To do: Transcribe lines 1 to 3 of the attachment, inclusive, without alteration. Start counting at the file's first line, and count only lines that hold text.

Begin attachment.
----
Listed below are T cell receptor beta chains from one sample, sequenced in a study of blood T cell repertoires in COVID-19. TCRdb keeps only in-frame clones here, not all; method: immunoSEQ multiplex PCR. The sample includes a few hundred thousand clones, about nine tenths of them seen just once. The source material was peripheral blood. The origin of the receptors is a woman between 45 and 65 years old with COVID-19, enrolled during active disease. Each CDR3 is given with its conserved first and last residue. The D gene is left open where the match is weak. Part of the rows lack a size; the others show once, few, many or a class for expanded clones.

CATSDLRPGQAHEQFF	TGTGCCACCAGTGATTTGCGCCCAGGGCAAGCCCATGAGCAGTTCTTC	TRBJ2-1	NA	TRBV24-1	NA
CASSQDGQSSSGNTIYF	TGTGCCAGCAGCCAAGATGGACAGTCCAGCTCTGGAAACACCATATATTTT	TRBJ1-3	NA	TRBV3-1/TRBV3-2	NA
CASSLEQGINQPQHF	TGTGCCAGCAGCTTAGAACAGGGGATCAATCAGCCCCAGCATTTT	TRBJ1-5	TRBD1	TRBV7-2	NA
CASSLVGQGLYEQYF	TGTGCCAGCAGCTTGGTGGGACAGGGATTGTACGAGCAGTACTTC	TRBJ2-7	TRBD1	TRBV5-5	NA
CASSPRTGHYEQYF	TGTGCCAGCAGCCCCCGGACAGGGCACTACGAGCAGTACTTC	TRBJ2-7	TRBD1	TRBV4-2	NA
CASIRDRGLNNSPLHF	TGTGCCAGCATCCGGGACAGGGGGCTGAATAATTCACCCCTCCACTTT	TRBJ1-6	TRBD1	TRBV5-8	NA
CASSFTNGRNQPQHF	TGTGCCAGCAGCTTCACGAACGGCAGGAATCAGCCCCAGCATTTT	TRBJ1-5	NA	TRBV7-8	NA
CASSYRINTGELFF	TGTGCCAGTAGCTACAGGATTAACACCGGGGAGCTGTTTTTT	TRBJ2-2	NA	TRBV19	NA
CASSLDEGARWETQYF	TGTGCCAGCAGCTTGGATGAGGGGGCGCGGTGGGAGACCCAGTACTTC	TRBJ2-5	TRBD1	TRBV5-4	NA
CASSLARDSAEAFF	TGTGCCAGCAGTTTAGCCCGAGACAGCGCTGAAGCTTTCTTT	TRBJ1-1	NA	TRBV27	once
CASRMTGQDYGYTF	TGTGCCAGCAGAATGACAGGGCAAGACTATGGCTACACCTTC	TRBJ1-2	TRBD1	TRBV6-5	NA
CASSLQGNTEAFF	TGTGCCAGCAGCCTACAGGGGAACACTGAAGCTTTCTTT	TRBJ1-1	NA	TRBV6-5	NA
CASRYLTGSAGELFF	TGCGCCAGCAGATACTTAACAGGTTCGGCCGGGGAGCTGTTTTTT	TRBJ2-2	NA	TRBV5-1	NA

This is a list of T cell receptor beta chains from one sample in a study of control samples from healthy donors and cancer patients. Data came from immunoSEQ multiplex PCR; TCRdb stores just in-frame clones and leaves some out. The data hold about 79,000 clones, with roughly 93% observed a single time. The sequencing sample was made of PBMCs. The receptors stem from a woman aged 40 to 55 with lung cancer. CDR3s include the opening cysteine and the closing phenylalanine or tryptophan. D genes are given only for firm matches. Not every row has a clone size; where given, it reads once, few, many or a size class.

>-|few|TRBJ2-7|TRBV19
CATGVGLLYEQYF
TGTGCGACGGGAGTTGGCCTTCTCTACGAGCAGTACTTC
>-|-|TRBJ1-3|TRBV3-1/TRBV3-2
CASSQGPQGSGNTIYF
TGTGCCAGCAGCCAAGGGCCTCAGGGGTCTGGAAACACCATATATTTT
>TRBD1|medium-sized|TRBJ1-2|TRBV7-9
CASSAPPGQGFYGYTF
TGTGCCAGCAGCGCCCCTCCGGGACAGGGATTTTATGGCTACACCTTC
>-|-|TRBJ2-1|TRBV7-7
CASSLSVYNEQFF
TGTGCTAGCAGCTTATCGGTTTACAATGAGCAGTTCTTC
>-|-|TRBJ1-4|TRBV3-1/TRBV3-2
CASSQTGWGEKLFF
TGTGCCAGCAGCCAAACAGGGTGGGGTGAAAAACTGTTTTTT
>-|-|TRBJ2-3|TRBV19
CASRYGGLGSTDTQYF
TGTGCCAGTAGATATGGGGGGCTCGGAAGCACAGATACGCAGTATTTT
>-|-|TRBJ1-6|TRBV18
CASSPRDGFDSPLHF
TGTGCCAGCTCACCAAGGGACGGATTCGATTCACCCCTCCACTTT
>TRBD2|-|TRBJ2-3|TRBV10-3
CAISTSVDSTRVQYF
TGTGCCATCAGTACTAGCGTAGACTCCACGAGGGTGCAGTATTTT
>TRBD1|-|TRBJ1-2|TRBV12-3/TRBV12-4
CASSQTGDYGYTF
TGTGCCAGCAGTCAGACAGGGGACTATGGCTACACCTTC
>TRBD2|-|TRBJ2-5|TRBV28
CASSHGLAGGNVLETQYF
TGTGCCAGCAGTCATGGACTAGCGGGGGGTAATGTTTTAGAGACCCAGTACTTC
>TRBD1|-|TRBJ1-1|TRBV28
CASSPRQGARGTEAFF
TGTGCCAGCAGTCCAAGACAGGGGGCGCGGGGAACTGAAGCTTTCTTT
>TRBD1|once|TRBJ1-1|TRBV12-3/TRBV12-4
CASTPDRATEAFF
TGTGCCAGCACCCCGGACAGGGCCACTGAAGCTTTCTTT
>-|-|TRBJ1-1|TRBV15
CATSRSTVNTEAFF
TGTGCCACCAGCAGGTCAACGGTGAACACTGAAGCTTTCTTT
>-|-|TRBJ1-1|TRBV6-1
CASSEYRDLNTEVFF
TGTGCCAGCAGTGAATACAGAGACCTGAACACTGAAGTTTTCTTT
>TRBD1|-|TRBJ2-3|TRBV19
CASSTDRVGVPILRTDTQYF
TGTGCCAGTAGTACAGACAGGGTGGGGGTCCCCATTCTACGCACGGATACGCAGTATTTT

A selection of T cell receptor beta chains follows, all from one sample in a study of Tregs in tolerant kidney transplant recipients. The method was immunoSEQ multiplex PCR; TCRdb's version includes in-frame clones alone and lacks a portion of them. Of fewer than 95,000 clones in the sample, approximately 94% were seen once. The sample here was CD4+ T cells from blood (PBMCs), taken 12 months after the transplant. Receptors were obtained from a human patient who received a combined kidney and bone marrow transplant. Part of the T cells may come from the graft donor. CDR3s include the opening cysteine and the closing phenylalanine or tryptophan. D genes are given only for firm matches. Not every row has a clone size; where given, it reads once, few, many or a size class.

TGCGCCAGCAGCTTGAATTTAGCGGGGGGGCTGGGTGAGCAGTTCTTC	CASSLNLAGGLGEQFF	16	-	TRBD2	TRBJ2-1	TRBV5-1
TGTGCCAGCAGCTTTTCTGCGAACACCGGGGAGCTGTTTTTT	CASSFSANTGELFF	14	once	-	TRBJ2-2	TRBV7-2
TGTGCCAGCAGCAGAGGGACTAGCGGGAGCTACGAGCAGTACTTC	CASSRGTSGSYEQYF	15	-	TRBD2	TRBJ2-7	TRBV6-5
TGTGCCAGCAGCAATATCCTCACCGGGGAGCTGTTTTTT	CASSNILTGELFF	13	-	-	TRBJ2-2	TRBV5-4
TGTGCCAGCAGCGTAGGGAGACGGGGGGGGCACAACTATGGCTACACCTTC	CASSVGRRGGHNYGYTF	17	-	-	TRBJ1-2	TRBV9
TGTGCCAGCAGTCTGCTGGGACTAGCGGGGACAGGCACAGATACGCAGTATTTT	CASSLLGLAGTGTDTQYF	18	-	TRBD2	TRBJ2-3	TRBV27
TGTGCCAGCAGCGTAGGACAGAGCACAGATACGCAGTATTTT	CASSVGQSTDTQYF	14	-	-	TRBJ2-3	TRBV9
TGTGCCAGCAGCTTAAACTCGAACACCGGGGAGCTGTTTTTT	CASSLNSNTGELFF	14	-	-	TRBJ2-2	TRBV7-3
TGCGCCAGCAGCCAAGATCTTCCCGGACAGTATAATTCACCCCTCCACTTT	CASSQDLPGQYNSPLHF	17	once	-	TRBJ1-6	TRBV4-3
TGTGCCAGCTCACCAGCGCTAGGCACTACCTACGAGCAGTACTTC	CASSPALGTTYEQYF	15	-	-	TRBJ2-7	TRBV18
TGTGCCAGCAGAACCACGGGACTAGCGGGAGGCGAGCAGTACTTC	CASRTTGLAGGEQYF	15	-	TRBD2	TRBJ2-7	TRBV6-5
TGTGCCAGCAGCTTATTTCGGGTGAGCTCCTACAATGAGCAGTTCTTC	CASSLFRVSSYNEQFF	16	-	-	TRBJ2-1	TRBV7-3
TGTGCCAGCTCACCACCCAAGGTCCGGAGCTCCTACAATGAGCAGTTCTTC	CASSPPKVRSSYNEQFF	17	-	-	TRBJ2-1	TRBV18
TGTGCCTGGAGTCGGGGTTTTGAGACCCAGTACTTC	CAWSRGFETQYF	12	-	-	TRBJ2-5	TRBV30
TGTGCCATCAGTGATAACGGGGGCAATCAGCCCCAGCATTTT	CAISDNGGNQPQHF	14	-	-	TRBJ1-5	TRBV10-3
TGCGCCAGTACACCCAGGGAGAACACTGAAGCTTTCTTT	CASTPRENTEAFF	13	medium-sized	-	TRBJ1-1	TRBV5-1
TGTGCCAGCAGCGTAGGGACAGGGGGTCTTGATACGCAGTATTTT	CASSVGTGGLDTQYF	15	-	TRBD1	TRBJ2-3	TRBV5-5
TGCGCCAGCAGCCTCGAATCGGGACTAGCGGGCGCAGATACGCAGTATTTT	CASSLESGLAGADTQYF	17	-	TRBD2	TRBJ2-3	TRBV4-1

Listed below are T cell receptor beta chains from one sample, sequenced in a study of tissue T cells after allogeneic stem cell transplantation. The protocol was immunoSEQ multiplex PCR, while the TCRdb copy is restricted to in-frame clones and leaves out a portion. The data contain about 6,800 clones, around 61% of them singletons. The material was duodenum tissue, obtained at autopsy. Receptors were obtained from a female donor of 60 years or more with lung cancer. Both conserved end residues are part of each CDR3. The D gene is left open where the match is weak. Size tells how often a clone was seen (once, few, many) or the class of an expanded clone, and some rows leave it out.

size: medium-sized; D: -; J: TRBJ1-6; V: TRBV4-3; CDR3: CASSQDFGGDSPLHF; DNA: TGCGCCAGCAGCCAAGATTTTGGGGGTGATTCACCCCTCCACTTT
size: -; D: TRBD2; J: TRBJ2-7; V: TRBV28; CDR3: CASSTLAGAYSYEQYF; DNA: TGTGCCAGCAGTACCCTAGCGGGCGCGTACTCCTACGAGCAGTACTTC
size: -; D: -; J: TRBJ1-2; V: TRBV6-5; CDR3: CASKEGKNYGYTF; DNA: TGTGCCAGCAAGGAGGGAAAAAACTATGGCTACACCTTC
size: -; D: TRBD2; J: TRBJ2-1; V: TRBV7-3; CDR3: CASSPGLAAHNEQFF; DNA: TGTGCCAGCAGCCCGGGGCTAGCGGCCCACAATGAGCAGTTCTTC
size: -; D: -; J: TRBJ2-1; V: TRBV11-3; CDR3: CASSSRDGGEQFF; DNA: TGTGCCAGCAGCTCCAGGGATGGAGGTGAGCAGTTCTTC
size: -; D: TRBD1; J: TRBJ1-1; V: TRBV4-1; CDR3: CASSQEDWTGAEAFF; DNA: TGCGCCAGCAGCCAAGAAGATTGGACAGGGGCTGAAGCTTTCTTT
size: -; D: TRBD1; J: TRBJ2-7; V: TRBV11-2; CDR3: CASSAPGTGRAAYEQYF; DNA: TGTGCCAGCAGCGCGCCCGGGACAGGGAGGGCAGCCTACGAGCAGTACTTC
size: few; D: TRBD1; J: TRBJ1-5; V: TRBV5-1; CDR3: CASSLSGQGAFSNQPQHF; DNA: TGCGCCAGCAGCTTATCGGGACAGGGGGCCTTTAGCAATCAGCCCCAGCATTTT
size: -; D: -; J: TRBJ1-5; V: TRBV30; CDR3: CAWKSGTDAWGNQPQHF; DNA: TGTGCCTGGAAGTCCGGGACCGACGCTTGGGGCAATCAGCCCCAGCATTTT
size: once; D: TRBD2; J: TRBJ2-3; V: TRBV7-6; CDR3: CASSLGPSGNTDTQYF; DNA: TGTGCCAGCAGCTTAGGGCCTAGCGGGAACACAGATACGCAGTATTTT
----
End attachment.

Listed below are T cell receptor beta chains from one sample, sequenced in a study of blood T cell repertoires in COVID-19. TCRdb keeps only in-frame clones here, not all; method: immunoSEQ multiplex PCR. The sample includes a few hundred thousand clones, about nine tenths of them seen just once. The source material was peripheral blood. The origin of the receptors is a woman between 45 and 65 years old with COVID-19, enrolled during active disease. Each CDR3 is given with its conserved first and last residue. The D gene is left open where the match is weak. Part of the rows lack a size; the others show once, few, many or a class for expanded clones.

CATSDLRPGQAHEQFF	TGTGCCACCAGTGATTTGCGCCCAGGGCAAGCCCATGAGCAGTTCTTC	TRBJ2-1	NA	TRBV24-1	NA
CASSQDGQSSSGNTIYF	TGTGCCAGCAGCCAAGATGGACAGTCCAGCTCTGGAAACACCATATATTTT	TRBJ1-3	NA	TRBV3-1/TRBV3-2	NA